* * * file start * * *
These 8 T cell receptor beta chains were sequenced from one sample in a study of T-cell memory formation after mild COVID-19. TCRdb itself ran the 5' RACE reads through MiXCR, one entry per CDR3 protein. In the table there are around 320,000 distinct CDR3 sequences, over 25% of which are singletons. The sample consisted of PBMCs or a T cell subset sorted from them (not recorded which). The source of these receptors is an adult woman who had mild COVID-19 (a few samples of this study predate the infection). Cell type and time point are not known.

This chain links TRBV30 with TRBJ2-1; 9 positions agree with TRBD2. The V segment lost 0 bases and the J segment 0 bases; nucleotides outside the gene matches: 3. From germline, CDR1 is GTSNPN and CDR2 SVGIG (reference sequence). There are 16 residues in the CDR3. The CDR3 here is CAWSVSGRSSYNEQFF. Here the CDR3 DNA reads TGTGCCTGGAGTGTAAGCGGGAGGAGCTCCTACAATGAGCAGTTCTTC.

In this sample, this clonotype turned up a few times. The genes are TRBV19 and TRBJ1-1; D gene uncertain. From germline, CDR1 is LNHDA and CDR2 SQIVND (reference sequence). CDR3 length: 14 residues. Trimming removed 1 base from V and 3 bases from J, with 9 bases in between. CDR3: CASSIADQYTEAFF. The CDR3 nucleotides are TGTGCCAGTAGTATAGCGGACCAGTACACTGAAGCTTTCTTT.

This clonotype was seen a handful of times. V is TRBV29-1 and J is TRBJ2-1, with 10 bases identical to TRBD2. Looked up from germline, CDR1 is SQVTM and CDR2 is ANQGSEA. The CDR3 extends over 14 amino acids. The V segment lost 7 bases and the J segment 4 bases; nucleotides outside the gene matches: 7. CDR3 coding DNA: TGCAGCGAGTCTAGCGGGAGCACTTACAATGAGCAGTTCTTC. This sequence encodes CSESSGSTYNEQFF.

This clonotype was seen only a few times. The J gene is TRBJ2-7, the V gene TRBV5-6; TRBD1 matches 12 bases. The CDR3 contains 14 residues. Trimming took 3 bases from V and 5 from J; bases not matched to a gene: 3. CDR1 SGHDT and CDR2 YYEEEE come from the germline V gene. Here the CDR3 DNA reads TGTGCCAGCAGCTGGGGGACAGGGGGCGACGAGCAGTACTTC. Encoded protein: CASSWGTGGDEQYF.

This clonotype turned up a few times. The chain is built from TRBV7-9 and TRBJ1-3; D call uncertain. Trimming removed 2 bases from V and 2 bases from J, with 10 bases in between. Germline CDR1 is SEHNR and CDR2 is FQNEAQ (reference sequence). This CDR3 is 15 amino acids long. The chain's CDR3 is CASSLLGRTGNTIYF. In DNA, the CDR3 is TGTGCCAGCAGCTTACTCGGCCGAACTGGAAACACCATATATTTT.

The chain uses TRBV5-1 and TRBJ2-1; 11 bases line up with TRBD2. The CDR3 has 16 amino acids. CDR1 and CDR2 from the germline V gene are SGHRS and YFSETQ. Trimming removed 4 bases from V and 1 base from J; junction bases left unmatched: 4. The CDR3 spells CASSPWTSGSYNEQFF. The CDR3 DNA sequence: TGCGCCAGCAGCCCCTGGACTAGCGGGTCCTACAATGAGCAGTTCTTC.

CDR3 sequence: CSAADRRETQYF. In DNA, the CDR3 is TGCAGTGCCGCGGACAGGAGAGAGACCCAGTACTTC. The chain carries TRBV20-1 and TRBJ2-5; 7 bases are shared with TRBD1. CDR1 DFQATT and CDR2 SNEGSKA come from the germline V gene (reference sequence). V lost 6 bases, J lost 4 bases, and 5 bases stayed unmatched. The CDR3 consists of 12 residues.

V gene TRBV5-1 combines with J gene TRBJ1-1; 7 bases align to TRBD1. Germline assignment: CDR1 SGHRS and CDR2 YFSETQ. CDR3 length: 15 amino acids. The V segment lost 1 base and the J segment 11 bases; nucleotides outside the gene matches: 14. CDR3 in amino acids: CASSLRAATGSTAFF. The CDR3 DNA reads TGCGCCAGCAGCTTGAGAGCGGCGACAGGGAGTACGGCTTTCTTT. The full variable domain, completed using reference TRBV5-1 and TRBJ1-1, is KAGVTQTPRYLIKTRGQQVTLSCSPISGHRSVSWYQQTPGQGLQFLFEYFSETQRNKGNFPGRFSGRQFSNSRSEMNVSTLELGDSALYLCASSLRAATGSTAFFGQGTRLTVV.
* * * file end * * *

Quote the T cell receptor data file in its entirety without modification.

These 8 T cell receptor beta chains were sequenced from one sample in a study of T-cell memory formation after mild COVID-19. TCRdb itself ran the 5' RACE reads through MiXCR, one entry per CDR3 protein. In the table there are around 320,000 distinct CDR3 sequences, over 25% of which are singletons. The sample consisted of PBMCs or a T cell subset sorted from them (not recorded which). The source of these receptors is an adult woman who had mild COVID-19 (a few samples of this study predate the infection). Cell type and time point are not known.

This chain links TRBV30 with TRBJ2-1; 9 positions agree with TRBD2. The V segment lost 0 bases and the J segment 0 bases; nucleotides outside the gene matches: 3. From germline, CDR1 is GTSNPN and CDR2 SVGIG (reference sequence). There are 16 residues in the CDR3. The CDR3 here is CAWSVSGRSSYNEQFF. Here the CDR3 DNA reads TGTGCCTGGAGTGTAAGCGGGAGGAGCTCCTACAATGAGCAGTTCTTC.

In this sample, this clonotype turned up a few times. The genes are TRBV19 and TRBJ1-1; D gene uncertain. From germline, CDR1 is LNHDA and CDR2 SQIVND (reference sequence). CDR3 length: 14 residues. Trimming removed 1 base from V and 3 bases from J, with 9 bases in between. CDR3: CASSIADQYTEAFF. The CDR3 nucleotides are TGTGCCAGTAGTATAGCGGACCAGTACACTGAAGCTTTCTTT.

This clonotype was seen a handful of times. V is TRBV29-1 and J is TRBJ2-1, with 10 bases identical to TRBD2. Looked up from germline, CDR1 is SQVTM and CDR2 is ANQGSEA. The CDR3 extends over 14 amino acids. The V segment lost 7 bases and the J segment 4 bases; nucleotides outside the gene matches: 7. CDR3 coding DNA: TGCAGCGAGTCTAGCGGGAGCACTTACAATGAGCAGTTCTTC. This sequence encodes CSESSGSTYNEQFF.

This clonotype was seen only a few times. The J gene is TRBJ2-7, the V gene TRBV5-6; TRBD1 matches 12 bases. The CDR3 contains 14 residues. Trimming took 3 bases from V and 5 from J; bases not matched to a gene: 3. CDR1 SGHDT and CDR2 YYEEEE come from the germline V gene. Here the CDR3 DNA reads TGTGCCAGCAGCTGGGGGACAGGGGGCGACGAGCAGTACTTC. Encoded protein: CASSWGTGGDEQYF.

This clonotype turned up a few times. The chain is built from TRBV7-9 and TRBJ1-3; D call uncertain. Trimming removed 2 bases from V and 2 bases from J, with 10 bases in between. Germline CDR1 is SEHNR and CDR2 is FQNEAQ (reference sequence). This CDR3 is 15 amino acids long. The chain's CDR3 is CASSLLGRTGNTIYF. In DNA, the CDR3 is TGTGCCAGCAGCTTACTCGGCCGAACTGGAAACACCATATATTTT.

The chain uses TRBV5-1 and TRBJ2-1; 11 bases line up with TRBD2. The CDR3 has 16 amino acids. CDR1 and CDR2 from the germline V gene are SGHRS and YFSETQ. Trimming removed 4 bases from V and 1 base from J; junction bases left unmatched: 4. The CDR3 spells CASSPWTSGSYNEQFF. The CDR3 DNA sequence: TGCGCCAGCAGCCCCTGGACTAGCGGGTCCTACAATGAGCAGTTCTTC.

CDR3 sequence: CSAADRRETQYF. In DNA, the CDR3 is TGCAGTGCCGCGGACAGGAGAGAGACCCAGTACTTC. The chain carries TRBV20-1 and TRBJ2-5; 7 bases are shared with TRBD1. CDR1 DFQATT and CDR2 SNEGSKA come from the germline V gene (reference sequence). V lost 6 bases, J lost 4 bases, and 5 bases stayed unmatched. The CDR3 consists of 12 residues.

V gene TRBV5-1 combines with J gene TRBJ1-1; 7 bases align to TRBD1. Germline assignment: CDR1 SGHRS and CDR2 YFSETQ. CDR3 length: 15 amino acids. The V segment lost 1 base and the J segment 11 bases; nucleotides outside the gene matches: 14. CDR3 in amino acids: CASSLRAATGSTAFF. The CDR3 DNA reads TGCGCCAGCAGCTTGAGAGCGGCGACAGGGAGTACGGCTTTCTTT. The full variable domain, completed using reference TRBV5-1 and TRBJ1-1, is KAGVTQTPRYLIKTRGQQVTLSCSPISGHRSVSWYQQTPGQGLQFLFEYFSETQRNKGNFPGRFSGRQFSNSRSEMNVSTLELGDSALYLCASSLRAATGSTAFFGQGTRLTVV.